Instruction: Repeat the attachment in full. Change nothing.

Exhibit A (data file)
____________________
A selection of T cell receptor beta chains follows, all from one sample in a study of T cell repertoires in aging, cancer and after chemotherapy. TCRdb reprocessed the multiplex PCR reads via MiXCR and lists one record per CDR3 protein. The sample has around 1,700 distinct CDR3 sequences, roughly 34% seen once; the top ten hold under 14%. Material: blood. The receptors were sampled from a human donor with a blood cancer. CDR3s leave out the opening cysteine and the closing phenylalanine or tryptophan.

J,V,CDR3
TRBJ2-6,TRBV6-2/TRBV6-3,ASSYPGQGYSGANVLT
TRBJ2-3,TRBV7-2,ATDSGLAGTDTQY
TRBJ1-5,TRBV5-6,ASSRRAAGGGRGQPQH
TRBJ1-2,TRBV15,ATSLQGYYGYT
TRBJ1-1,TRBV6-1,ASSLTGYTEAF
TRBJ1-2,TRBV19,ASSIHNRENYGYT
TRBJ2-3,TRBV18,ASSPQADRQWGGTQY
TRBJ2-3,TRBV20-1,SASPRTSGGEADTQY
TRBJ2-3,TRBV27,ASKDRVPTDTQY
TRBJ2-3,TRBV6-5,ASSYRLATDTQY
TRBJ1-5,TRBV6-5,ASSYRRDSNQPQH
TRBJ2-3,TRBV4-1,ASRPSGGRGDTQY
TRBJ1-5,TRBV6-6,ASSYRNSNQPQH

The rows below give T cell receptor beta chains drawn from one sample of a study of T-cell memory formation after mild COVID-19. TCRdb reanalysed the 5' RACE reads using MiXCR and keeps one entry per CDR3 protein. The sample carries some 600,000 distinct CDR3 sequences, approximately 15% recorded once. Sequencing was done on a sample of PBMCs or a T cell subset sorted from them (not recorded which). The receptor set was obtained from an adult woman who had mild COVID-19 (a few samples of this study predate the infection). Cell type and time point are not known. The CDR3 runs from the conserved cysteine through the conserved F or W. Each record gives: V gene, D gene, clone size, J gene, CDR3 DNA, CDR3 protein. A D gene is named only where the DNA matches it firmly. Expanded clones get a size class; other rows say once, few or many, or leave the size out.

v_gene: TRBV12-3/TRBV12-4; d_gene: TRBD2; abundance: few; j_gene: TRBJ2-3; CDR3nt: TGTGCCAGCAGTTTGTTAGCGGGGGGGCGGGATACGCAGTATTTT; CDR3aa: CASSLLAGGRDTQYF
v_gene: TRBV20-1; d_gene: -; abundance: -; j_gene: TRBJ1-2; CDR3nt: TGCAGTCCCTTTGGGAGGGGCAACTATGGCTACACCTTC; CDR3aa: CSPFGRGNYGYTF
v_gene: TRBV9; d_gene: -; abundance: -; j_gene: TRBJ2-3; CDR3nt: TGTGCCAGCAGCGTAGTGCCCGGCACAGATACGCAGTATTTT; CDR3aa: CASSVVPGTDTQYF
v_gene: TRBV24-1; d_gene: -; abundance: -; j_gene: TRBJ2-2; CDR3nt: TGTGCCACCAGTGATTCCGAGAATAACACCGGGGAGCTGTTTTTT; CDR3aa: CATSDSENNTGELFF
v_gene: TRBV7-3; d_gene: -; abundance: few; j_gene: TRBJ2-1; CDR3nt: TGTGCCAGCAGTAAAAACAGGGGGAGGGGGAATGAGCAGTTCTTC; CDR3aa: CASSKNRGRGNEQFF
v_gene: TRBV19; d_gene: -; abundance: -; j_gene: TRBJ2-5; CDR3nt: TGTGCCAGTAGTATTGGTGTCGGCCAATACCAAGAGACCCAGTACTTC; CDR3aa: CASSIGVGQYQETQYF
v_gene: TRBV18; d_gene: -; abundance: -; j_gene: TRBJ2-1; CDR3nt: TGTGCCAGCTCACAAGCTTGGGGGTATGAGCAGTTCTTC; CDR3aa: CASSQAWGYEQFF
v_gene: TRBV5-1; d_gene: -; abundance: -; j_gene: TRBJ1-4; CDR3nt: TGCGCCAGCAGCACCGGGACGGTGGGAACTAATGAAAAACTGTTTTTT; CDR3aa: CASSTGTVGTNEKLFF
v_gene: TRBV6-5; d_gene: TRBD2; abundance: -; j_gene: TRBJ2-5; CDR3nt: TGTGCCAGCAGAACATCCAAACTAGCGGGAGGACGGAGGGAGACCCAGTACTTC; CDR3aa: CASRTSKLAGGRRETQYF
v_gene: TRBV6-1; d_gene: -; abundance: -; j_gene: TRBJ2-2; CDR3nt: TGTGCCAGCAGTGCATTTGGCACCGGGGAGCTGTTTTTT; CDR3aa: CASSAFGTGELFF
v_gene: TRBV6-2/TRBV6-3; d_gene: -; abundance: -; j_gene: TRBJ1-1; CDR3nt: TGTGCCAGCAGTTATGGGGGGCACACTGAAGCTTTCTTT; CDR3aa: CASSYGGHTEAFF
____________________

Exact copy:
A selection of T cell receptor beta chains follows, all from one sample in a study of T cell repertoires in aging, cancer and after chemotherapy. TCRdb reprocessed the multiplex PCR reads via MiXCR and lists one record per CDR3 protein. The sample has around 1,700 distinct CDR3 sequences, roughly 34% seen once; the top ten hold under 14%. Material: blood. The receptors were sampled from a human donor with a blood cancer. CDR3s leave out the opening cysteine and the closing phenylalanine or tryptophan.

J,V,CDR3
TRBJ2-6,TRBV6-2/TRBV6-3,ASSYPGQGYSGANVLT
TRBJ2-3,TRBV7-2,ATDSGLAGTDTQY
TRBJ1-5,TRBV5-6,ASSRRAAGGGRGQPQH
TRBJ1-2,TRBV15,ATSLQGYYGYT
TRBJ1-1,TRBV6-1,ASSLTGYTEAF
TRBJ1-2,TRBV19,ASSIHNRENYGYT
TRBJ2-3,TRBV18,ASSPQADRQWGGTQY
TRBJ2-3,TRBV20-1,SASPRTSGGEADTQY
TRBJ2-3,TRBV27,ASKDRVPTDTQY
TRBJ2-3,TRBV6-5,ASSYRLATDTQY
TRBJ1-5,TRBV6-5,ASSYRRDSNQPQH
TRBJ2-3,TRBV4-1,ASRPSGGRGDTQY
TRBJ1-5,TRBV6-6,ASSYRNSNQPQH

The rows below give T cell receptor beta chains drawn from one sample of a study of T-cell memory formation after mild COVID-19. TCRdb reanalysed the 5' RACE reads using MiXCR and keeps one entry per CDR3 protein. The sample carries some 600,000 distinct CDR3 sequences, approximately 15% recorded once. Sequencing was done on a sample of PBMCs or a T cell subset sorted from them (not recorded which). The receptor set was obtained from an adult woman who had mild COVID-19 (a few samples of this study predate the infection). Cell type and time point are not known. The CDR3 runs from the conserved cysteine through the conserved F or W. Each record gives: V gene, D gene, clone size, J gene, CDR3 DNA, CDR3 protein. A D gene is named only where the DNA matches it firmly. Expanded clones get a size class; other rows say once, few or many, or leave the size out.

v_gene: TRBV12-3/TRBV12-4; d_gene: TRBD2; abundance: few; j_gene: TRBJ2-3; CDR3nt: TGTGCCAGCAGTTTGTTAGCGGGGGGGCGGGATACGCAGTATTTT; CDR3aa: CASSLLAGGRDTQYF
v_gene: TRBV20-1; d_gene: -; abundance: -; j_gene: TRBJ1-2; CDR3nt: TGCAGTCCCTTTGGGAGGGGCAACTATGGCTACACCTTC; CDR3aa: CSPFGRGNYGYTF
v_gene: TRBV9; d_gene: -; abundance: -; j_gene: TRBJ2-3; CDR3nt: TGTGCCAGCAGCGTAGTGCCCGGCACAGATACGCAGTATTTT; CDR3aa: CASSVVPGTDTQYF
v_gene: TRBV24-1; d_gene: -; abundance: -; j_gene: TRBJ2-2; CDR3nt: TGTGCCACCAGTGATTCCGAGAATAACACCGGGGAGCTGTTTTTT; CDR3aa: CATSDSENNTGELFF
v_gene: TRBV7-3; d_gene: -; abundance: few; j_gene: TRBJ2-1; CDR3nt: TGTGCCAGCAGTAAAAACAGGGGGAGGGGGAATGAGCAGTTCTTC; CDR3aa: CASSKNRGRGNEQFF
v_gene: TRBV19; d_gene: -; abundance: -; j_gene: TRBJ2-5; CDR3nt: TGTGCCAGTAGTATTGGTGTCGGCCAATACCAAGAGACCCAGTACTTC; CDR3aa: CASSIGVGQYQETQYF
v_gene: TRBV18; d_gene: -; abundance: -; j_gene: TRBJ2-1; CDR3nt: TGTGCCAGCTCACAAGCTTGGGGGTATGAGCAGTTCTTC; CDR3aa: CASSQAWGYEQFF
v_gene: TRBV5-1; d_gene: -; abundance: -; j_gene: TRBJ1-4; CDR3nt: TGCGCCAGCAGCACCGGGACGGTGGGAACTAATGAAAAACTGTTTTTT; CDR3aa: CASSTGTVGTNEKLFF
v_gene: TRBV6-5; d_gene: TRBD2; abundance: -; j_gene: TRBJ2-5; CDR3nt: TGTGCCAGCAGAACATCCAAACTAGCGGGAGGACGGAGGGAGACCCAGTACTTC; CDR3aa: CASRTSKLAGGRRETQYF
v_gene: TRBV6-1; d_gene: -; abundance: -; j_gene: TRBJ2-2; CDR3nt: TGTGCCAGCAGTGCATTTGGCACCGGGGAGCTGTTTTTT; CDR3aa: CASSAFGTGELFF
v_gene: TRBV6-2/TRBV6-3; d_gene: -; abundance: -; j_gene: TRBJ1-1; CDR3nt: TGTGCCAGCAGTTATGGGGGGCACACTGAAGCTTTCTTT; CDR3aa: CASSYGGHTEAFF